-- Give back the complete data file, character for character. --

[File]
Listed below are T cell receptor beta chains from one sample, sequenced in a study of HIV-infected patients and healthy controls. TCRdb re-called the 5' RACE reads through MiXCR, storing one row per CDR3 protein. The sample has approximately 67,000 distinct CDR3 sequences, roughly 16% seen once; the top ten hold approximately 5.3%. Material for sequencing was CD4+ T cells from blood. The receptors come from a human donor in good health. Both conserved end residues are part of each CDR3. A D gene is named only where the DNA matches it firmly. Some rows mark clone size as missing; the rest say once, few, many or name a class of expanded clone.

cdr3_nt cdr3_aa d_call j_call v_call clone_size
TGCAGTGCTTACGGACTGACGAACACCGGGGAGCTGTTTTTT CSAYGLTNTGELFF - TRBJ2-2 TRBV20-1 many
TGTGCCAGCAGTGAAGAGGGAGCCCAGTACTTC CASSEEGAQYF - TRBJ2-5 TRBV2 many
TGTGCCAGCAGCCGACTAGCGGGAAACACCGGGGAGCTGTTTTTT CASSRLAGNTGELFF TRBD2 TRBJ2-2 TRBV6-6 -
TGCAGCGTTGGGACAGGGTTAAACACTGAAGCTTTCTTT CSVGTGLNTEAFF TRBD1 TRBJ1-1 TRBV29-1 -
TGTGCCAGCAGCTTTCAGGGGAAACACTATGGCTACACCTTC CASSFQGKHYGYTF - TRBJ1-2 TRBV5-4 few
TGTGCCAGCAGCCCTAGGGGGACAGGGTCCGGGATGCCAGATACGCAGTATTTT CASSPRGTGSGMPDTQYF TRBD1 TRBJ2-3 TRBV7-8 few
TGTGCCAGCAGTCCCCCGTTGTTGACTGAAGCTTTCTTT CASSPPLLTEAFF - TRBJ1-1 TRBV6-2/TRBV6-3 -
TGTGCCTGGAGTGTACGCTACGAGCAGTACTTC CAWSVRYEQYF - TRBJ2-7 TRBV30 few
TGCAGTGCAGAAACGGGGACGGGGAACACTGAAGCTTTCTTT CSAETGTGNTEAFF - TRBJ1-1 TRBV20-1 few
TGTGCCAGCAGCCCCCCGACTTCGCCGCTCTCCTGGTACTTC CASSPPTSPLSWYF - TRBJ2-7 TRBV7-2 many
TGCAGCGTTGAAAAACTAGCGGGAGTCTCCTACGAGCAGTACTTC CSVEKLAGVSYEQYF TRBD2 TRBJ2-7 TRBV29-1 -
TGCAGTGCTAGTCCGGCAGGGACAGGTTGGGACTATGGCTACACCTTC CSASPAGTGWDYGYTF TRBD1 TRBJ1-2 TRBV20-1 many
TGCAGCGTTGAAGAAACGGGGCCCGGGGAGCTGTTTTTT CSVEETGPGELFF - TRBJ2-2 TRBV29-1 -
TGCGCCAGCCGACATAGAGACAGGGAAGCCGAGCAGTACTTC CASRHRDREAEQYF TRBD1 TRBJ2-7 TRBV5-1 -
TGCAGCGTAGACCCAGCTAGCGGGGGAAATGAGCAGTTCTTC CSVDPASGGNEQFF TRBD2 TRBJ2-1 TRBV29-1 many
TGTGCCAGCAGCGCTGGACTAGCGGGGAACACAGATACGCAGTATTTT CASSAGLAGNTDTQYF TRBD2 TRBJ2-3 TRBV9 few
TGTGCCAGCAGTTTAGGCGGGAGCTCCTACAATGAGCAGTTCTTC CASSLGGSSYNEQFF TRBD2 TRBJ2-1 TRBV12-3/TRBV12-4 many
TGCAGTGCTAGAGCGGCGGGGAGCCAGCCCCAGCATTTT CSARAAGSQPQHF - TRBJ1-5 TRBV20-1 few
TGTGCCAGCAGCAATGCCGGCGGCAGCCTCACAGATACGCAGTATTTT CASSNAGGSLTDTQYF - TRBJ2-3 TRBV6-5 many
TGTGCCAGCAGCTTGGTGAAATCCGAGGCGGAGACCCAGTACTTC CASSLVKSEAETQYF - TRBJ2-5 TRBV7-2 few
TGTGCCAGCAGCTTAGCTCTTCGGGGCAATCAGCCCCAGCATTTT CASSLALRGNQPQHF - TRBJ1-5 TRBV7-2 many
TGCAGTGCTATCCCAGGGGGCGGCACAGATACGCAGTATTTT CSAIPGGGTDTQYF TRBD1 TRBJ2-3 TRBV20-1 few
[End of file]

Listed below are T cell receptor beta chains from one sample, sequenced in a study of HIV-infected patients and healthy controls. TCRdb re-called the 5' RACE reads through MiXCR, storing one row per CDR3 protein. The sample has approximately 67,000 distinct CDR3 sequences, roughly 16% seen once; the top ten hold approximately 5.3%. Material for sequencing was CD4+ T cells from blood. The receptors come from a human donor in good health. Both conserved end residues are part of each CDR3. A D gene is named only where the DNA matches it firmly. Some rows mark clone size as missing; the rest say once, few, many or name a class of expanded clone.

cdr3_nt cdr3_aa d_call j_call v_call clone_size
TGCAGTGCTTACGGACTGACGAACACCGGGGAGCTGTTTTTT CSAYGLTNTGELFF - TRBJ2-2 TRBV20-1 many
TGTGCCAGCAGTGAAGAGGGAGCCCAGTACTTC CASSEEGAQYF - TRBJ2-5 TRBV2 many
TGTGCCAGCAGCCGACTAGCGGGAAACACCGGGGAGCTGTTTTTT CASSRLAGNTGELFF TRBD2 TRBJ2-2 TRBV6-6 -
TGCAGCGTTGGGACAGGGTTAAACACTGAAGCTTTCTTT CSVGTGLNTEAFF TRBD1 TRBJ1-1 TRBV29-1 -
TGTGCCAGCAGCTTTCAGGGGAAACACTATGGCTACACCTTC CASSFQGKHYGYTF - TRBJ1-2 TRBV5-4 few
TGTGCCAGCAGCCCTAGGGGGACAGGGTCCGGGATGCCAGATACGCAGTATTTT CASSPRGTGSGMPDTQYF TRBD1 TRBJ2-3 TRBV7-8 few
TGTGCCAGCAGTCCCCCGTTGTTGACTGAAGCTTTCTTT CASSPPLLTEAFF - TRBJ1-1 TRBV6-2/TRBV6-3 -
TGTGCCTGGAGTGTACGCTACGAGCAGTACTTC CAWSVRYEQYF - TRBJ2-7 TRBV30 few
TGCAGTGCAGAAACGGGGACGGGGAACACTGAAGCTTTCTTT CSAETGTGNTEAFF - TRBJ1-1 TRBV20-1 few
TGTGCCAGCAGCCCCCCGACTTCGCCGCTCTCCTGGTACTTC CASSPPTSPLSWYF - TRBJ2-7 TRBV7-2 many
TGCAGCGTTGAAAAACTAGCGGGAGTCTCCTACGAGCAGTACTTC CSVEKLAGVSYEQYF TRBD2 TRBJ2-7 TRBV29-1 -
TGCAGTGCTAGTCCGGCAGGGACAGGTTGGGACTATGGCTACACCTTC CSASPAGTGWDYGYTF TRBD1 TRBJ1-2 TRBV20-1 many
TGCAGCGTTGAAGAAACGGGGCCCGGGGAGCTGTTTTTT CSVEETGPGELFF - TRBJ2-2 TRBV29-1 -
TGCGCCAGCCGACATAGAGACAGGGAAGCCGAGCAGTACTTC CASRHRDREAEQYF TRBD1 TRBJ2-7 TRBV5-1 -
TGCAGCGTAGACCCAGCTAGCGGGGGAAATGAGCAGTTCTTC CSVDPASGGNEQFF TRBD2 TRBJ2-1 TRBV29-1 many
TGTGCCAGCAGCGCTGGACTAGCGGGGAACACAGATACGCAGTATTTT CASSAGLAGNTDTQYF TRBD2 TRBJ2-3 TRBV9 few
TGTGCCAGCAGTTTAGGCGGGAGCTCCTACAATGAGCAGTTCTTC CASSLGGSSYNEQFF TRBD2 TRBJ2-1 TRBV12-3/TRBV12-4 many
TGCAGTGCTAGAGCGGCGGGGAGCCAGCCCCAGCATTTT CSARAAGSQPQHF - TRBJ1-5 TRBV20-1 few
TGTGCCAGCAGCAATGCCGGCGGCAGCCTCACAGATACGCAGTATTTT CASSNAGGSLTDTQYF - TRBJ2-3 TRBV6-5 many
TGTGCCAGCAGCTTGGTGAAATCCGAGGCGGAGACCCAGTACTTC CASSLVKSEAETQYF - TRBJ2-5 TRBV7-2 few
TGTGCCAGCAGCTTAGCTCTTCGGGGCAATCAGCCCCAGCATTTT CASSLALRGNQPQHF - TRBJ1-5 TRBV7-2 many
TGCAGTGCTATCCCAGGGGGCGGCACAGATACGCAGTATTTT CSAIPGGGTDTQYF TRBD1 TRBJ2-3 TRBV20-1 few